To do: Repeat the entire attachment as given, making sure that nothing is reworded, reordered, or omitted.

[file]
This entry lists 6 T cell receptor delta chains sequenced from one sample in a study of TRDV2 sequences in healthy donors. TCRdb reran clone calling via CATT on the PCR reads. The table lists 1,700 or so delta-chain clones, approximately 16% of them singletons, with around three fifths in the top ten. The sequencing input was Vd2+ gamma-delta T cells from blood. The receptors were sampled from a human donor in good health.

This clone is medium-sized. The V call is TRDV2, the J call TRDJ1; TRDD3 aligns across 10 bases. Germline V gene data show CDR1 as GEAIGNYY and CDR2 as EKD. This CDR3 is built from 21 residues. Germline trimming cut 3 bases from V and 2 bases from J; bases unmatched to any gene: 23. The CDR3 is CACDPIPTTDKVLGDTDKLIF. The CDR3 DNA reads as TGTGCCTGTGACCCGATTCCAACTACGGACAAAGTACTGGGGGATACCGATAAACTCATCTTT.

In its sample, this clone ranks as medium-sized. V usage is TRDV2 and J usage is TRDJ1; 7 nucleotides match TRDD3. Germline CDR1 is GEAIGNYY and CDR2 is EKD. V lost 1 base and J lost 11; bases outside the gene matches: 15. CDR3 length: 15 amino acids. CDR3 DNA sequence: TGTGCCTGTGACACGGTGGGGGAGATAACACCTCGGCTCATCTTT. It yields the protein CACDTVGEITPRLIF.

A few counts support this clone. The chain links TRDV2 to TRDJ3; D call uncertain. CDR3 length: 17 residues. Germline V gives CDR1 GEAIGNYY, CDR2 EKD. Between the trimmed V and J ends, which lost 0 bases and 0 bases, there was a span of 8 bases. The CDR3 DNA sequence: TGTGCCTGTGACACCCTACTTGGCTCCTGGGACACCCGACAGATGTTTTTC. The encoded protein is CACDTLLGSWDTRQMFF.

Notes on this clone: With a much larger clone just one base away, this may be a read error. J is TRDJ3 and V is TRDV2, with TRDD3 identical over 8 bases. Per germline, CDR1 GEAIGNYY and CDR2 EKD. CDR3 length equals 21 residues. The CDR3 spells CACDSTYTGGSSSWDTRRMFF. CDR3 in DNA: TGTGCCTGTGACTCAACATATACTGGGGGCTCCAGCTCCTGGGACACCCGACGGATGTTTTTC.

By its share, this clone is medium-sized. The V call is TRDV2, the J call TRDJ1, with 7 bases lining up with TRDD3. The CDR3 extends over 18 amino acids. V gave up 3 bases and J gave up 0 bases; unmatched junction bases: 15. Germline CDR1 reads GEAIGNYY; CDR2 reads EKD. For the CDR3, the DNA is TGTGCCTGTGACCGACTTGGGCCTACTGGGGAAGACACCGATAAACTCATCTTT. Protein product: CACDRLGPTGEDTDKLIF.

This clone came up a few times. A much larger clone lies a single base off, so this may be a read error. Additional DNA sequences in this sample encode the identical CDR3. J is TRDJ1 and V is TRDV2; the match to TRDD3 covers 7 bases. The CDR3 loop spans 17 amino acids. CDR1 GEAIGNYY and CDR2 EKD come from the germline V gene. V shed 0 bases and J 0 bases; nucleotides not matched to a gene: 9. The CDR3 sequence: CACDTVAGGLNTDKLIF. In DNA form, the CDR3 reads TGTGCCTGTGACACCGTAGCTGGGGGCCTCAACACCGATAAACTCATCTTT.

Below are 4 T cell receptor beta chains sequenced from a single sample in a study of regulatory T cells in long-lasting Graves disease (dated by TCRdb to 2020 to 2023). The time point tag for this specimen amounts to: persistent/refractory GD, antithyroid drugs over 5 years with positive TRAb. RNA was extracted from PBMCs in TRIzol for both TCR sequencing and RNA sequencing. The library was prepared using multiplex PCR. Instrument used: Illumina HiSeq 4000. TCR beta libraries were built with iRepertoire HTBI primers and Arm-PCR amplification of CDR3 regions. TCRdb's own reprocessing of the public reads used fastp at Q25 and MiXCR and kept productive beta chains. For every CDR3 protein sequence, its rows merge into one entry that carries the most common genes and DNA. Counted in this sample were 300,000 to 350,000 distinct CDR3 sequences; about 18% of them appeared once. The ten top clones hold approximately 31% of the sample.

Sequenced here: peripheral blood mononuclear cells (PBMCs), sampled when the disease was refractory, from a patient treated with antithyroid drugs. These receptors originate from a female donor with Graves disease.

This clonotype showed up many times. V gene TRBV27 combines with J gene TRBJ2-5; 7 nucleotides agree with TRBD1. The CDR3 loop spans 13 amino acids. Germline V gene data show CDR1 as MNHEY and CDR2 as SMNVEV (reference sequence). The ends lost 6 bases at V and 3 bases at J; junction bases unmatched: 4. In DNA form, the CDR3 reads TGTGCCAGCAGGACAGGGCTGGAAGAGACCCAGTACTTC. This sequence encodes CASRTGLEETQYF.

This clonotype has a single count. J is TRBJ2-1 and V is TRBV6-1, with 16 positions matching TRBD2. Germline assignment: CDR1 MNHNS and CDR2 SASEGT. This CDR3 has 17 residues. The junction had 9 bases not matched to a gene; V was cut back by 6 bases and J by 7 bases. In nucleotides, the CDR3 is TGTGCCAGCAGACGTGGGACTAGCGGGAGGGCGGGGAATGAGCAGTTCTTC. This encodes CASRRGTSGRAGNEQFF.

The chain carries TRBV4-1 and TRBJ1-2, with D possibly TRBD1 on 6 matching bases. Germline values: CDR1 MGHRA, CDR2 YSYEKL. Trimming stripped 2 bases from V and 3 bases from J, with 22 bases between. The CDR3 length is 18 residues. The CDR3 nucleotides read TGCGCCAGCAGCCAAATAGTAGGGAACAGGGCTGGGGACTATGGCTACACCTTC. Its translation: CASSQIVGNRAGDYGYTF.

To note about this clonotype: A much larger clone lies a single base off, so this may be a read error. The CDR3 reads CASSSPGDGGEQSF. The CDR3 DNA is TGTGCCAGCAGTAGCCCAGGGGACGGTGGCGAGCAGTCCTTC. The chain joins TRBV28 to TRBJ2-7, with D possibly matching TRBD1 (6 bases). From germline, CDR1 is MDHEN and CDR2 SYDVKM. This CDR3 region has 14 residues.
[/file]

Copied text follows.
This entry lists 6 T cell receptor delta chains sequenced from one sample in a study of TRDV2 sequences in healthy donors. TCRdb reran clone calling via CATT on the PCR reads. The table lists 1,700 or so delta-chain clones, approximately 16% of them singletons, with around three fifths in the top ten. The sequencing input was Vd2+ gamma-delta T cells from blood. The receptors were sampled from a human donor in good health.

This clone is medium-sized. The V call is TRDV2, the J call TRDJ1; TRDD3 aligns across 10 bases. Germline V gene data show CDR1 as GEAIGNYY and CDR2 as EKD. This CDR3 is built from 21 residues. Germline trimming cut 3 bases from V and 2 bases from J; bases unmatched to any gene: 23. The CDR3 is CACDPIPTTDKVLGDTDKLIF. The CDR3 DNA reads as TGTGCCTGTGACCCGATTCCAACTACGGACAAAGTACTGGGGGATACCGATAAACTCATCTTT.

In its sample, this clone ranks as medium-sized. V usage is TRDV2 and J usage is TRDJ1; 7 nucleotides match TRDD3. Germline CDR1 is GEAIGNYY and CDR2 is EKD. V lost 1 base and J lost 11; bases outside the gene matches: 15. CDR3 length: 15 amino acids. CDR3 DNA sequence: TGTGCCTGTGACACGGTGGGGGAGATAACACCTCGGCTCATCTTT. It yields the protein CACDTVGEITPRLIF.

A few counts support this clone. The chain links TRDV2 to TRDJ3; D call uncertain. CDR3 length: 17 residues. Germline V gives CDR1 GEAIGNYY, CDR2 EKD. Between the trimmed V and J ends, which lost 0 bases and 0 bases, there was a span of 8 bases. The CDR3 DNA sequence: TGTGCCTGTGACACCCTACTTGGCTCCTGGGACACCCGACAGATGTTTTTC. The encoded protein is CACDTLLGSWDTRQMFF.

Notes on this clone: With a much larger clone just one base away, this may be a read error. J is TRDJ3 and V is TRDV2, with TRDD3 identical over 8 bases. Per germline, CDR1 GEAIGNYY and CDR2 EKD. CDR3 length equals 21 residues. The CDR3 spells CACDSTYTGGSSSWDTRRMFF. CDR3 in DNA: TGTGCCTGTGACTCAACATATACTGGGGGCTCCAGCTCCTGGGACACCCGACGGATGTTTTTC.

By its share, this clone is medium-sized. The V call is TRDV2, the J call TRDJ1, with 7 bases lining up with TRDD3. The CDR3 extends over 18 amino acids. V gave up 3 bases and J gave up 0 bases; unmatched junction bases: 15. Germline CDR1 reads GEAIGNYY; CDR2 reads EKD. For the CDR3, the DNA is TGTGCCTGTGACCGACTTGGGCCTACTGGGGAAGACACCGATAAACTCATCTTT. Protein product: CACDRLGPTGEDTDKLIF.

This clone came up a few times. A much larger clone lies a single base off, so this may be a read error. Additional DNA sequences in this sample encode the identical CDR3. J is TRDJ1 and V is TRDV2; the match to TRDD3 covers 7 bases. The CDR3 loop spans 17 amino acids. CDR1 GEAIGNYY and CDR2 EKD come from the germline V gene. V shed 0 bases and J 0 bases; nucleotides not matched to a gene: 9. The CDR3 sequence: CACDTVAGGLNTDKLIF. In DNA form, the CDR3 reads TGTGCCTGTGACACCGTAGCTGGGGGCCTCAACACCGATAAACTCATCTTT.

Below are 4 T cell receptor beta chains sequenced from a single sample in a study of regulatory T cells in long-lasting Graves disease (dated by TCRdb to 2020 to 2023). The time point tag for this specimen amounts to: persistent/refractory GD, antithyroid drugs over 5 years with positive TRAb. RNA was extracted from PBMCs in TRIzol for both TCR sequencing and RNA sequencing. The library was prepared using multiplex PCR. Instrument used: Illumina HiSeq 4000. TCR beta libraries were built with iRepertoire HTBI primers and Arm-PCR amplification of CDR3 regions. TCRdb's own reprocessing of the public reads used fastp at Q25 and MiXCR and kept productive beta chains. For every CDR3 protein sequence, its rows merge into one entry that carries the most common genes and DNA. Counted in this sample were 300,000 to 350,000 distinct CDR3 sequences; about 18% of them appeared once. The ten top clones hold approximately 31% of the sample.

Sequenced here: peripheral blood mononuclear cells (PBMCs), sampled when the disease was refractory, from a patient treated with antithyroid drugs. These receptors originate from a female donor with Graves disease.

This clonotype showed up many times. V gene TRBV27 combines with J gene TRBJ2-5; 7 nucleotides agree with TRBD1. The CDR3 loop spans 13 amino acids. Germline V gene data show CDR1 as MNHEY and CDR2 as SMNVEV (reference sequence). The ends lost 6 bases at V and 3 bases at J; junction bases unmatched: 4. In DNA form, the CDR3 reads TGTGCCAGCAGGACAGGGCTGGAAGAGACCCAGTACTTC. This sequence encodes CASRTGLEETQYF.

This clonotype has a single count. J is TRBJ2-1 and V is TRBV6-1, with 16 positions matching TRBD2. Germline assignment: CDR1 MNHNS and CDR2 SASEGT. This CDR3 has 17 residues. The junction had 9 bases not matched to a gene; V was cut back by 6 bases and J by 7 bases. In nucleotides, the CDR3 is TGTGCCAGCAGACGTGGGACTAGCGGGAGGGCGGGGAATGAGCAGTTCTTC. This encodes CASRRGTSGRAGNEQFF.

The chain carries TRBV4-1 and TRBJ1-2, with D possibly TRBD1 on 6 matching bases. Germline values: CDR1 MGHRA, CDR2 YSYEKL. Trimming stripped 2 bases from V and 3 bases from J, with 22 bases between. The CDR3 length is 18 residues. The CDR3 nucleotides read TGCGCCAGCAGCCAAATAGTAGGGAACAGGGCTGGGGACTATGGCTACACCTTC. Its translation: CASSQIVGNRAGDYGYTF.

To note about this clonotype: A much larger clone lies a single base off, so this may be a read error. The CDR3 reads CASSSPGDGGEQSF. The CDR3 DNA is TGTGCCAGCAGTAGCCCAGGGGACGGTGGCGAGCAGTCCTTC. The chain joins TRBV28 to TRBJ2-7, with D possibly matching TRBD1 (6 bases). From germline, CDR1 is MDHEN and CDR2 SYDVKM. This CDR3 region has 14 residues.